The second is argument from authority. People shouldn’t believe in God just because other people said they should; they should find it on their own. Despite how silly this sounds to me, at least I find it more noble than blindly following the will of other people. In practice, however, it seems most people are led into Christianity through authority, from their parents or community when they are young and vulnerable.
I mean, if someone is nonreligious but suffers a crisis when they are 30, and chooses to accept a religion to cope with it, that is fine. In fact, hooking people up to mythical virtual realities is a valid method these days of dealing with trauma. The real world is too harsh, so they can more easily cope in a fantasy world. But if a kid is forced to accept a religion when they wouldn’t know better, that is an entirely different thing, and is just wrong. (I agree with Bill Nye’s take on this.)
This would be entirely opposite of the gravity case presented in the “Two Types of Agreeing” section. When a kid learns about gravity, if she is skeptical she can try to disprove it by throwing a ball so high into the air that it does not come down. But the more gravity works, the more accepting she becomes. Whether she thinks gravity is true is determined by her own experiences.
However, if she is skeptical of religion, there is nothing she can do to disprove it, since anything could be justified by some made-up explanation, and this is probably very confusing for a young mind. Whether she thinks religion is true is determined solely by the statements of others, i.e. authority figures.
If this forcing of views on a child concerned any subject other than religion, it would be called brainwashing. Yet when it’s religion, it’s not considered brainwashing, and—quite disturbingly—it’s actually considered by some to be education.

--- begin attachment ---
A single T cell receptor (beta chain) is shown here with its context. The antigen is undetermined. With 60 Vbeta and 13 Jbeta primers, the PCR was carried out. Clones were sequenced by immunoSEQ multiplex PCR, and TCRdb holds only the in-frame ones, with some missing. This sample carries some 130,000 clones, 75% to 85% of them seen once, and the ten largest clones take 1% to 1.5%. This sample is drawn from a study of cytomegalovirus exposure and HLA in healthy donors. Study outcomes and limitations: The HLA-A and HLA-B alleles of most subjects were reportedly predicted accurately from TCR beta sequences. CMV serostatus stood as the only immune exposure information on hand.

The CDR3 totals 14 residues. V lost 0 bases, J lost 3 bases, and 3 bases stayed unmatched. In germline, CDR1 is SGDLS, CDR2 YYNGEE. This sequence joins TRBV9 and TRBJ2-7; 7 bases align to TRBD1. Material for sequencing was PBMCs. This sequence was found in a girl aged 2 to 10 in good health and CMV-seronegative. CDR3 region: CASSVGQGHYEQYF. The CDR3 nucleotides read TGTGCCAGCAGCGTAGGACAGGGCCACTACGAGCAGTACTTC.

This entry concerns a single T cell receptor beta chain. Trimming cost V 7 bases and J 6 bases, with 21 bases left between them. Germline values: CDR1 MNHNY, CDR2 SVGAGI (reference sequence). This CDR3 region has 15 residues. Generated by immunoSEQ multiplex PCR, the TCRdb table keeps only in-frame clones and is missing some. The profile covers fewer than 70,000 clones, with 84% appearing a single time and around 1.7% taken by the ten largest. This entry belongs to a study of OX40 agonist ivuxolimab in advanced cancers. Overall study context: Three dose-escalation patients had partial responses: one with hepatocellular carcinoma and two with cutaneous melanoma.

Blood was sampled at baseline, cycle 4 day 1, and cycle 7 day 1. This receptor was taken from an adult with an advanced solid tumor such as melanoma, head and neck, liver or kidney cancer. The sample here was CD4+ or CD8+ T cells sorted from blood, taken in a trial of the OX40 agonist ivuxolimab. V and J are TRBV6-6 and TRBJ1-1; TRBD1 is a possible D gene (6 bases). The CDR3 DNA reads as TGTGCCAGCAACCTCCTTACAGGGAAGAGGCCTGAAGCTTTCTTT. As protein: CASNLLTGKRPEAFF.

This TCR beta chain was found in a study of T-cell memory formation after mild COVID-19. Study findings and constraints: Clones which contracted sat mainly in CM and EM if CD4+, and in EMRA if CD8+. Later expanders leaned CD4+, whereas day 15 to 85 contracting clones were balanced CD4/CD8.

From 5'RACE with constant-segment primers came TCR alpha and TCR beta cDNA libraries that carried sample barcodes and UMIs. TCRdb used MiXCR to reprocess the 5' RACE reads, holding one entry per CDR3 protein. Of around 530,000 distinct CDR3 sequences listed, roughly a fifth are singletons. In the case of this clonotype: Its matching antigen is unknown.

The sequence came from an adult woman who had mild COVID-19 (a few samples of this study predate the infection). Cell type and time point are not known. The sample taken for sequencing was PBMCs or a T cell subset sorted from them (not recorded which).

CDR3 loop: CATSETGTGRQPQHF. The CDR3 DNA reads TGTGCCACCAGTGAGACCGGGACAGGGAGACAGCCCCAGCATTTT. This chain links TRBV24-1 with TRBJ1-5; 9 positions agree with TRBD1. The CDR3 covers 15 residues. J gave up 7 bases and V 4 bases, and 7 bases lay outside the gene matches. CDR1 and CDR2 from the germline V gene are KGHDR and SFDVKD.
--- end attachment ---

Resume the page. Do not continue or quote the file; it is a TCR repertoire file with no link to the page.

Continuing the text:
My writing of this section is inspired by Carl Sagan’s skeptical philosophy and Bill Nye’s recent video that was linked above.
Disagreeing and Agreeing
I’d rather someone disagree with me using the truth, rather than have someone agree with me based on a lie. Both in politics and religion, a shallow agreement based on lies is valueless, ridiculous, and devoid of morality.
This is often why there are such heated debates in both of these subjects on the Internet, where multiple people can chime in on both sides. The “Democrat” side of a forum thread might be extremely polarized within itself, and so is the “Republican” side. Thus, instead of there being a straight back-and-forth debate, there is a jumbled web of personal insults and baseless accusations. This would be avoided if people were actually knowledgeable and knew what they were talking about and as well as what other people are talking about. This is why knowledge and respect should be taught, not whatever is causing them to resort to insults.
In the case of religion, religious people generally don’t use logic, so even the terms “agree” and “disagree” begin to lose meaning. That’s why a religious debate usually never ends up being a peaceful debate. It always becomes derailed because logic itself is missing from one side, so it isn’t really a debate at all. It is a lecture where the student is willfully ignorant. At least that’s what happens in the case of an atheist vs theist debate. I can only imagine the horror of what a theist vs theist-of-a-different-religion debate on the Internet would be like, e.g. a Christian vs Muslim debate.
In the political system of the United States, I am somewhat hopeful. But I have almost no hope at all for the current education system. Until something like “Logic for First Graders” is taught—lies, misunderstandings, and ignorance will always be the face of our country.